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Teaching Community Approach to Prompting Effective Active Learning through Implementing Self-Regulated Learning Assessment in Multiple STEM Courses

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Conference

2015 ASEE Annual Conference & Exposition

Location

Seattle, Washington

Publication Date

June 14, 2015

Start Date

June 14, 2015

End Date

June 17, 2015

ISBN

978-0-692-50180-1

ISSN

2153-5965

Conference Session

NSF Grantees’ Poster Session

Tagged Topic

NSF Grantees Poster Session

Page Count

17

Page Numbers

26.1471.1 - 26.1471.17

DOI

10.18260/p.24808

Permanent URL

https://peer.asee.org/24808

Download Count

65

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Paper Authors

biography

Wei Zheng Jackson State University

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Dr. Wei Zheng is an associate professor of Civil Engineering at Jackson State University. He received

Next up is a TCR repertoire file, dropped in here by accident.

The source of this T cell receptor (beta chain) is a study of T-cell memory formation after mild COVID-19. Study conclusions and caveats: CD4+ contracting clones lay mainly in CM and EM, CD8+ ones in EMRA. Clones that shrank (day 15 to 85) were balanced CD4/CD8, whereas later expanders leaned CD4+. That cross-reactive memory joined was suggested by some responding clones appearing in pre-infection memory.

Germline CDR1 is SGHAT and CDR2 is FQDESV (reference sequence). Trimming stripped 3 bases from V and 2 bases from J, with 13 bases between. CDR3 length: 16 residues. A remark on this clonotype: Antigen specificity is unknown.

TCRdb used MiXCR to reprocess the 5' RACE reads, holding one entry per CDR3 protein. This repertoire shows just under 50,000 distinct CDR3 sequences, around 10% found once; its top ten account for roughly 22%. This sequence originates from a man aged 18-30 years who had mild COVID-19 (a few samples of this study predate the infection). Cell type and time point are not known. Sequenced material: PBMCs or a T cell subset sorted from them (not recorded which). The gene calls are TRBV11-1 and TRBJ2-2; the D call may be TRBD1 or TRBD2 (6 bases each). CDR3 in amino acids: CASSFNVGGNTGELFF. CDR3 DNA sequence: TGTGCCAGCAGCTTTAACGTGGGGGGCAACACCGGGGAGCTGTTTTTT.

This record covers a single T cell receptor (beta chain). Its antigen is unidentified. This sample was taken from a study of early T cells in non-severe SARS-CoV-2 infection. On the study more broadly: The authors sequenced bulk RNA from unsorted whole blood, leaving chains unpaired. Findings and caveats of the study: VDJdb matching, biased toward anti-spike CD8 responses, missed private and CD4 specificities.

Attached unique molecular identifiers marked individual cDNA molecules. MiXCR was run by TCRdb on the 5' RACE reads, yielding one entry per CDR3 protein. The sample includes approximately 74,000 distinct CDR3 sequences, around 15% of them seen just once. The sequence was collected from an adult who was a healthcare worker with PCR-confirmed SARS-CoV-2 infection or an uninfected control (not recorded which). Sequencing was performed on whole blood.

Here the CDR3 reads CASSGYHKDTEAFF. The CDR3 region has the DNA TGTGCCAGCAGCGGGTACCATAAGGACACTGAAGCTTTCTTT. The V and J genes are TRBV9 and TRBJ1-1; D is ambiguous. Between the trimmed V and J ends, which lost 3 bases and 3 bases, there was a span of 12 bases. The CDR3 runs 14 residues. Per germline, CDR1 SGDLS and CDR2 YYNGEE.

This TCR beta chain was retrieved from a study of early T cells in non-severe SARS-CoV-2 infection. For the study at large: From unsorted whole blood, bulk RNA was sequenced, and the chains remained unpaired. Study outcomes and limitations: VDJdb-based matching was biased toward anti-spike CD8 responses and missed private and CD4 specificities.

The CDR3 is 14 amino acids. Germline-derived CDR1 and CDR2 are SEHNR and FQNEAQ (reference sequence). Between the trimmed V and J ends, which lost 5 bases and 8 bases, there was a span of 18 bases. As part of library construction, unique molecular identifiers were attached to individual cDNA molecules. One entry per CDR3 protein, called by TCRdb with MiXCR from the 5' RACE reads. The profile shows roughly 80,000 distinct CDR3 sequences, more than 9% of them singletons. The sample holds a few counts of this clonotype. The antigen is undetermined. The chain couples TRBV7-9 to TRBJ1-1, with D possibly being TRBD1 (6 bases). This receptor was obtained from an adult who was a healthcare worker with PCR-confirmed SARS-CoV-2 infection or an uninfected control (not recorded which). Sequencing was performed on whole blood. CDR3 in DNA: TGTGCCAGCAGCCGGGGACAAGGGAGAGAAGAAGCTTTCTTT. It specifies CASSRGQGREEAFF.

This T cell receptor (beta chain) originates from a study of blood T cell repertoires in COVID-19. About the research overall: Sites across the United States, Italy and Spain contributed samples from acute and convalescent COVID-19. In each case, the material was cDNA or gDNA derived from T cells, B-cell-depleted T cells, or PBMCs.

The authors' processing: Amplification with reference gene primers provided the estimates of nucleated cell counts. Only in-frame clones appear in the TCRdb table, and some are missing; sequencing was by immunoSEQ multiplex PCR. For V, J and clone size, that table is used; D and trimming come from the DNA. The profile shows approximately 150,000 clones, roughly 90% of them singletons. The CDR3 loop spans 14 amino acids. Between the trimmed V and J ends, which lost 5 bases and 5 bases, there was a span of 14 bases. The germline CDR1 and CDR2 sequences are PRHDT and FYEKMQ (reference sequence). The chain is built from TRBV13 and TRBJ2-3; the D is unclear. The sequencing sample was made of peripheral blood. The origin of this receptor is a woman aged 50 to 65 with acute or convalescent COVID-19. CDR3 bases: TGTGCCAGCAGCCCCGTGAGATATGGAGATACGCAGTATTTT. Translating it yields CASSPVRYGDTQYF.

his Ph.D. in Civil Engineering from University of Wisconsin-Madison in 2001 and has over ten years of
industrial experience. Since becoming a faculty member at JSU in 2005, he has made continuous efforts
to integrate emerging technologies and cognitive skill development into engineering curriculum.

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biography

Gordon W Skelton Jackson State University

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Gordon W. Skelton
Professor
Department of Electrical and Computer Engineering
Jackson State University
Jackson MS

Dr. Skelton has been involved mentoring and education of student in engineering and computer science for over 25 years. His focus centers on the development of self-regulated learning, problem solving and confidence building.

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author page

Jianjun Yin Jackson State University

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Abstract